W3C home > Mailing lists > Public > w3c-wai-gl@w3.org > January to March 2002

Re : NEW Checkpoint 4.S.1 (taken from S-1. Goes in Section 4. )

From: <goliver@accease.com>
Date: Sun, 03 Mar 2002 01:45:34 -0800 (PST)
Cc: w3c-wai-gl@w3.org
Message-Id: <20020303014536.7868.c000-h009.c000.wm@mail.accease.com.criticalpath.net>

I don't like the idea of different versions for
different groups for the following reasons

1. Resource Discovery
How do we ensure that the 'right group' gets to the
'right version'?
If there are links from the default rendering what are
they going to say?

'Link to Text Only Version?'
Well, how do I know if I am 'supposed' to use the text
only version?

'Link for Blind and Visually Impaired People?'
This doesn't do it for me, it sounds discriminatory.
Also see 5.

What's to stop people landing (on a search from Google
for example) on the 'wrong' version. What do they do
then? How do they know they are on the 'wrong' version?

2. The skills aren't there
In my experience so far, there simply is not the
awareness of what the needs are of different 'groups of
disabled people', to create an accessible site for a
specific group.
The process of producing two or more version will be
expensive enough without all the potential rework to
fix up stuff.

3. More than one verion means less testing and lower
This has been my experience so far. Site quality is
lower, resouces get stretched, stuff gets missed.

4. No site will ever be fully accessible.
There seems to be inherent in this argument somewhere
that we can make a site 100% accessible.
I think that it is helpful to look at the bricks and
mortar world in this regard. In NZ anyway an accessible
door (in the regulations) has a handle on it which can
be opened by 'most' disabled people.
A 100% accessible door would be one of these Star Trek
things that simply opened automatically (optional swish
swish sound) but they are not specified in the
regulations (they are too expensive).
These regulation were pioneered by disabled people. A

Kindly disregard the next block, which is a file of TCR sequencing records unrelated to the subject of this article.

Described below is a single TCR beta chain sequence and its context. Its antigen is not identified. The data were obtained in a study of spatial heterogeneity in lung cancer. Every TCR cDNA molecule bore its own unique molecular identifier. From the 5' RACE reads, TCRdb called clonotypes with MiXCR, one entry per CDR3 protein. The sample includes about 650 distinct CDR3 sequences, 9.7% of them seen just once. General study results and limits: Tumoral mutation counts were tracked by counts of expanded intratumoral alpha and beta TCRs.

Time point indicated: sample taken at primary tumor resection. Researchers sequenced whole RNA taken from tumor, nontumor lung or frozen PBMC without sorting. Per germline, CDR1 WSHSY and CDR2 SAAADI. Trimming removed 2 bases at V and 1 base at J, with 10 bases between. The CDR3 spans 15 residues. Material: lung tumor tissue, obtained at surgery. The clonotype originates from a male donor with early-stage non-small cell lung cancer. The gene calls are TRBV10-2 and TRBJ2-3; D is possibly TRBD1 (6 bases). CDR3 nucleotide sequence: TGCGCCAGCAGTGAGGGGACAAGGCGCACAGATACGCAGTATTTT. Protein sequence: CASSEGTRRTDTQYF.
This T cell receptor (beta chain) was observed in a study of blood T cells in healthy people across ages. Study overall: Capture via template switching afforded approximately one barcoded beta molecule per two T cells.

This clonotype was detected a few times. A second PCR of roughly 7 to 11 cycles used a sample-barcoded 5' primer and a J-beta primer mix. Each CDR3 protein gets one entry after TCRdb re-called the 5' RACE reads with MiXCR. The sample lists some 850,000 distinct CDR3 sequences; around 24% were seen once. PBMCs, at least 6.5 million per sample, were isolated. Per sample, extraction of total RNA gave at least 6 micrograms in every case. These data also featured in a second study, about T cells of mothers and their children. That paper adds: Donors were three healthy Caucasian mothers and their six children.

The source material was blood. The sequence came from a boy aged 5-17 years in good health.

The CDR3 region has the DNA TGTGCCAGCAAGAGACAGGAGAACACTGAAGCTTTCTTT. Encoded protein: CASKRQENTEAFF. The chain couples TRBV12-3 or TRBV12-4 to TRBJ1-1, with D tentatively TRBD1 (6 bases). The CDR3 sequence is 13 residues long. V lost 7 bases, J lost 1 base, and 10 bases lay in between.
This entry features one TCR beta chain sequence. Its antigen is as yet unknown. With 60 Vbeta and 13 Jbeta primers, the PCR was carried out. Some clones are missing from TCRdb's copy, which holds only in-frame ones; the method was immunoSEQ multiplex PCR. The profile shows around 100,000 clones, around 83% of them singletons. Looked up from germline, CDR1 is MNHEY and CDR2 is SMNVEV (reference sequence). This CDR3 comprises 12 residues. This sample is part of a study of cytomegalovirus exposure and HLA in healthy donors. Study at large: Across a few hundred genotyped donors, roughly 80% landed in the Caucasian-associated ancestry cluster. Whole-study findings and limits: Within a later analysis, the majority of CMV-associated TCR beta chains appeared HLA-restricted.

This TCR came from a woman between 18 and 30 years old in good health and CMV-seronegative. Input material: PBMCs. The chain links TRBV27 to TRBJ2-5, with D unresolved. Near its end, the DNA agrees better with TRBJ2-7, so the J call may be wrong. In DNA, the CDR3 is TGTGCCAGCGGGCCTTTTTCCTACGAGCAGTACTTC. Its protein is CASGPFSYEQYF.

pragmatic ('non 100%') response to a real world problem.

5. Disabled People want the same solution as everyone
OK, so I only have a small sample size, but that's the
message I get.

In short I believe that accessible design is universal


Checkpoint 4.S.1
 If you are serving content in different forms to
different users to
comply with the guidelines, then at least one version
must meet all the
guidelines (with which compliance is asserted) and that
form must be
complete and up to date:Success Criteria
    1) that version provides accessible forms of all
the content that is
provided in the default presentation 
    2) that version can be obtained from visiting the
same URI 
    3) that version is always up to date (same content)
as default
    4) that version can be easily selected by users
using technologies
that area accessible under these guidelines  (e.g. you
don't have to
operate an inaccessible technology in order to request
the accessible
form of the content)
NOTE: The reason that one version must be used to meet
all the
guidelines instead of using different versions to meet
guidelines is to allow access by people having multiple
disabilities --
and because authors may not understand which
combinations of guidelines
must be used together to provide access. Gregg

AccEase Ltd : Making on-line information accessible
Phone : +64 9 846 6995
Email : goliver@accease.com
Received on Sunday, 3 March 2002 04:45:39 UTC

This archive was generated by hypermail 2.3.1 : Tuesday, 16 January 2018 15:33:40 UTC